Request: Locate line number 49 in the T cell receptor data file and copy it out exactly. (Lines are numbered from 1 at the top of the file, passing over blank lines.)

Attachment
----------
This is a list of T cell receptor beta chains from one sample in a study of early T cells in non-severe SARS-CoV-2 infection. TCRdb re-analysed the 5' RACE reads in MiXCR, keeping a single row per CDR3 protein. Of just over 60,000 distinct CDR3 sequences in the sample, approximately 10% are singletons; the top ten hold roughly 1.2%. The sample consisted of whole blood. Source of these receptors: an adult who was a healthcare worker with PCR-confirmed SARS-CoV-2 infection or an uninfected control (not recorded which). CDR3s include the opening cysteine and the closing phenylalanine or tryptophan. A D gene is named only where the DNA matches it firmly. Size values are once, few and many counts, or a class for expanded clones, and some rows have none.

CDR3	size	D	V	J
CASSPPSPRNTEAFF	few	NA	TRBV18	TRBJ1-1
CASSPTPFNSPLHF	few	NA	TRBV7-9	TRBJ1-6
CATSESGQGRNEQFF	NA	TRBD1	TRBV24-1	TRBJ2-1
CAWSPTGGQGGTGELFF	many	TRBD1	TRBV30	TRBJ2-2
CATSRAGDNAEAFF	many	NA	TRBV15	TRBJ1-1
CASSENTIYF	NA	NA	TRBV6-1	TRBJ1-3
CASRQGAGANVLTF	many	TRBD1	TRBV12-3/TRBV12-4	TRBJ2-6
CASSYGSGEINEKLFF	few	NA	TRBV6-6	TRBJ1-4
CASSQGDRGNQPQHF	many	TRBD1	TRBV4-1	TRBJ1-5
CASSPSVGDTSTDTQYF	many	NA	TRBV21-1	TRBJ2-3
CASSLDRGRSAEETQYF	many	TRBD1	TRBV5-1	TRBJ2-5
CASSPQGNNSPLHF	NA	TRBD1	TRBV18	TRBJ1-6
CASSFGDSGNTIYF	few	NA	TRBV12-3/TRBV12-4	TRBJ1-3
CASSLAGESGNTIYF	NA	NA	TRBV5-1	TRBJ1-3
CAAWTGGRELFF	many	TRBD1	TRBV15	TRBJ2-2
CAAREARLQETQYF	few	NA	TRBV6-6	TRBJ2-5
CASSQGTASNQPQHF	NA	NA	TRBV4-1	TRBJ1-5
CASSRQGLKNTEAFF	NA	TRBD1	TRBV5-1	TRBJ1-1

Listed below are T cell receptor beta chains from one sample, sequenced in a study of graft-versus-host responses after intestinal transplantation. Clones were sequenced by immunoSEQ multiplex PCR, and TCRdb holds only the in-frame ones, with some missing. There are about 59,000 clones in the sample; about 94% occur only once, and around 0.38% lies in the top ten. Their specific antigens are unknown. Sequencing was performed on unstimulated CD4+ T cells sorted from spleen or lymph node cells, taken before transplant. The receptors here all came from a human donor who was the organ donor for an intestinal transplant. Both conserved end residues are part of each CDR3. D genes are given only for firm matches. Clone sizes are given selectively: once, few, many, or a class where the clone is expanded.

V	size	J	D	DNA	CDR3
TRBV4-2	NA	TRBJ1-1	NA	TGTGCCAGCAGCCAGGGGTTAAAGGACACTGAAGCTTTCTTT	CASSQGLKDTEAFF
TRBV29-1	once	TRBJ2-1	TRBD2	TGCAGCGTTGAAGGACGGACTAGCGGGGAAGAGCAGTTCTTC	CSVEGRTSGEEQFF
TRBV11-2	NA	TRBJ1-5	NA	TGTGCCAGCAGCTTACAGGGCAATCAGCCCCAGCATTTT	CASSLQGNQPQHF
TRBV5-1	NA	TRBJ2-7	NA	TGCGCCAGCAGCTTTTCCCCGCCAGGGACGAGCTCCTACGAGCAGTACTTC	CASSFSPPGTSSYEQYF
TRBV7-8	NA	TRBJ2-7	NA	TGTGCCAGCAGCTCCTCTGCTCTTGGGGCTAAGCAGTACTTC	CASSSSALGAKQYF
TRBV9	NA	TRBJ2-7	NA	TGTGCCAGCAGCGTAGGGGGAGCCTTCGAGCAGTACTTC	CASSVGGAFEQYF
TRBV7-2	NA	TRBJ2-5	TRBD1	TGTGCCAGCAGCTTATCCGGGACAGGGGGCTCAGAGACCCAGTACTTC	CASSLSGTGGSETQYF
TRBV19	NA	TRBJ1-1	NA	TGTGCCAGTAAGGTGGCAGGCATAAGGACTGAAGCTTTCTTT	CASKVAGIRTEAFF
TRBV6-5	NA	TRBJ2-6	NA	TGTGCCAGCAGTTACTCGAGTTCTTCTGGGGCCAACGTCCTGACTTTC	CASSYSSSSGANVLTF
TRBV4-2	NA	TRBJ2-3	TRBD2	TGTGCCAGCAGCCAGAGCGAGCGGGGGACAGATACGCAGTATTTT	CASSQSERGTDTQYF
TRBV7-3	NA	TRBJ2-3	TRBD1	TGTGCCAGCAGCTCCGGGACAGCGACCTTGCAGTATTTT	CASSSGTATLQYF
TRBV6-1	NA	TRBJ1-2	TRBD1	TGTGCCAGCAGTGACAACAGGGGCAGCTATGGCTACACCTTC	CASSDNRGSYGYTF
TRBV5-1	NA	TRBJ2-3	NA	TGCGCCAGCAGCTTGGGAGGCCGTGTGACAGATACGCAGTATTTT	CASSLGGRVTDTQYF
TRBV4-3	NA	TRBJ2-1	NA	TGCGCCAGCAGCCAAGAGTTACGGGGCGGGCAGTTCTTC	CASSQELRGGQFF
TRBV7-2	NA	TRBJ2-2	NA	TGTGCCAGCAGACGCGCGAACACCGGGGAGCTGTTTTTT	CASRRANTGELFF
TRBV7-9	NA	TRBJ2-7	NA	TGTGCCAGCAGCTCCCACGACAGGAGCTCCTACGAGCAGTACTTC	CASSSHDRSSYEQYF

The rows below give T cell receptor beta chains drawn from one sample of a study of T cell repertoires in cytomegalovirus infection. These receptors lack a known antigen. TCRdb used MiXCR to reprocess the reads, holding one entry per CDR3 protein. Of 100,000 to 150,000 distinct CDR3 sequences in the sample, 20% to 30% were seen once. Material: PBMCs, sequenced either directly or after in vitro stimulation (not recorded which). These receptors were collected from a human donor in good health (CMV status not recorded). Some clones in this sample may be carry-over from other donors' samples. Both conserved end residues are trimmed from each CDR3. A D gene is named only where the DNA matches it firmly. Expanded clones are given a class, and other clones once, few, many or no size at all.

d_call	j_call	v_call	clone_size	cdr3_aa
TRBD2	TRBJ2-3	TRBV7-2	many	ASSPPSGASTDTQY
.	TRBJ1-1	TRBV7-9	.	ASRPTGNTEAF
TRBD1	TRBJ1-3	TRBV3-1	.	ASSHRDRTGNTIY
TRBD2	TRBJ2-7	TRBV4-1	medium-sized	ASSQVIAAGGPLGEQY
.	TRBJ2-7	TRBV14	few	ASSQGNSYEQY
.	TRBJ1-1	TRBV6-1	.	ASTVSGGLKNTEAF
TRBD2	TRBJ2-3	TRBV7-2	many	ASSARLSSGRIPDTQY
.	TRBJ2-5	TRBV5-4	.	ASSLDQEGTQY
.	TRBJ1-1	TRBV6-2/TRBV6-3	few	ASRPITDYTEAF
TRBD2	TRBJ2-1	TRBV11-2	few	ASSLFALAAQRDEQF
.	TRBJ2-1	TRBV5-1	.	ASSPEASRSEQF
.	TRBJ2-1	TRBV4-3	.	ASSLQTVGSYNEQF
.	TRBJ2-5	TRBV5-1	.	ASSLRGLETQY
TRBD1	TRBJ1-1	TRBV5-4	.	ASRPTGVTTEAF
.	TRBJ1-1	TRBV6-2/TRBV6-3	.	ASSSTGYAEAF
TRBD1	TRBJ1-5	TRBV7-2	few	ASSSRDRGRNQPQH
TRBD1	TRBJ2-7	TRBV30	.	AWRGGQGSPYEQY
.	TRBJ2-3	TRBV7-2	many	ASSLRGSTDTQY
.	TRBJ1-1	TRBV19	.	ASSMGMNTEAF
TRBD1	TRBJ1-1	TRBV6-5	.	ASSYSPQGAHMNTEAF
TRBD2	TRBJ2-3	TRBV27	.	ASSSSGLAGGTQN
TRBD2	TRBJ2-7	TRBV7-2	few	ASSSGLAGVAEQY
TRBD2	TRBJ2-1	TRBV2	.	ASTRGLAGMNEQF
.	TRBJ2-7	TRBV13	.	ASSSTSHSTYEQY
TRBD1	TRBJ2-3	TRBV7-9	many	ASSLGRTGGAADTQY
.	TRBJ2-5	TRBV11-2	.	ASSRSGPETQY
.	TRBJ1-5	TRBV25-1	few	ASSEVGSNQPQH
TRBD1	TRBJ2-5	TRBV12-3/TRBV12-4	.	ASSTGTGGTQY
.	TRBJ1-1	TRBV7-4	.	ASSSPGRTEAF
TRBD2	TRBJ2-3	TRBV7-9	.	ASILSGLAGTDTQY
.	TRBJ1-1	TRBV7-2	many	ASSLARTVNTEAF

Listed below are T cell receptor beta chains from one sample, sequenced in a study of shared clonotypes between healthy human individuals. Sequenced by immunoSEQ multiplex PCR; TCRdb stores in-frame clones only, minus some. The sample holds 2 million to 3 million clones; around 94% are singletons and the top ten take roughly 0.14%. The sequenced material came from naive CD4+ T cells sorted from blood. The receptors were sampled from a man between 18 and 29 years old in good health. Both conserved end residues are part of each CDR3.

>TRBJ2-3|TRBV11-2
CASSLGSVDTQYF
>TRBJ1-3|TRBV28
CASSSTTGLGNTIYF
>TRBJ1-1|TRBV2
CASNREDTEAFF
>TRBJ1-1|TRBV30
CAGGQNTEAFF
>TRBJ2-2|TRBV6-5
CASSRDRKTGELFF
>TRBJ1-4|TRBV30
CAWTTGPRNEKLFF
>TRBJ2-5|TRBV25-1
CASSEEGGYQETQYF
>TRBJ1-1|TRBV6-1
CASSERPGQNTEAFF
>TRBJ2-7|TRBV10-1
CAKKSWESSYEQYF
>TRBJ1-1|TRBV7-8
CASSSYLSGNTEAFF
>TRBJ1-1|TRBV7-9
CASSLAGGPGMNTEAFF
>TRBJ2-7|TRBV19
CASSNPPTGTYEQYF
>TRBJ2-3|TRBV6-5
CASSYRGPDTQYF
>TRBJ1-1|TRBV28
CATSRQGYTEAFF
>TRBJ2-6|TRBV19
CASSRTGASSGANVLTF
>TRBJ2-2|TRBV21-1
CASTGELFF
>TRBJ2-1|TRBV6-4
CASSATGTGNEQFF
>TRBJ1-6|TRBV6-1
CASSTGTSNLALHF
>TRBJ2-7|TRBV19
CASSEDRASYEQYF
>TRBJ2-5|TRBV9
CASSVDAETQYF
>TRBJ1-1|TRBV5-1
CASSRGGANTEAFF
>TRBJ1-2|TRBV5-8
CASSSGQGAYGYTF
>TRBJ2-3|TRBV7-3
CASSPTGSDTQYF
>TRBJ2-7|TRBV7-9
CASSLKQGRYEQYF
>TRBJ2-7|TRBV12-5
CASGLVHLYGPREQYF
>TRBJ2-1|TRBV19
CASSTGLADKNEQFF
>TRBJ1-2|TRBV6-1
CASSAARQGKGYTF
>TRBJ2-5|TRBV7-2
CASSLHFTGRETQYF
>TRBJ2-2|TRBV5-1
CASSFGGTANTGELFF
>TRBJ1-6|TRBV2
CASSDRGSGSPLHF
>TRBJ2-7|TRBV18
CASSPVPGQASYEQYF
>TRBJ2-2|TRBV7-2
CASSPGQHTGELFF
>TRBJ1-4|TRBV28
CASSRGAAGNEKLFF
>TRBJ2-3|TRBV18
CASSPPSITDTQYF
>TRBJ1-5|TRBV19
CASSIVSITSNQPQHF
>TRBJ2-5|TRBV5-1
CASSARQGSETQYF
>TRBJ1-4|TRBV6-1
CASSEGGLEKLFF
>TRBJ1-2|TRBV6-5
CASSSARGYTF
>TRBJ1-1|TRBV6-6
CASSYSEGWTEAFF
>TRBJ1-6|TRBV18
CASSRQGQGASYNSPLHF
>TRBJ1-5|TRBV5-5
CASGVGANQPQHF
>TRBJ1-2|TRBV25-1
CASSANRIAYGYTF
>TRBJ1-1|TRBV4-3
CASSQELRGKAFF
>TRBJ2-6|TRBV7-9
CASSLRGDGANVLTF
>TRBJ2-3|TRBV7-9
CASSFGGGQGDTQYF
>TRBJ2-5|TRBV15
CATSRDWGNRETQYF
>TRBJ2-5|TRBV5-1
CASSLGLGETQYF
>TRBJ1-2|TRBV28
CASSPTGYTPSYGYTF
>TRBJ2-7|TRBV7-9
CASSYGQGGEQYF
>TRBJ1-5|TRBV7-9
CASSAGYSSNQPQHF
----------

.	TRBJ1-1	TRBV6-2/TRBV6-3	few	ASRPITDYTEAF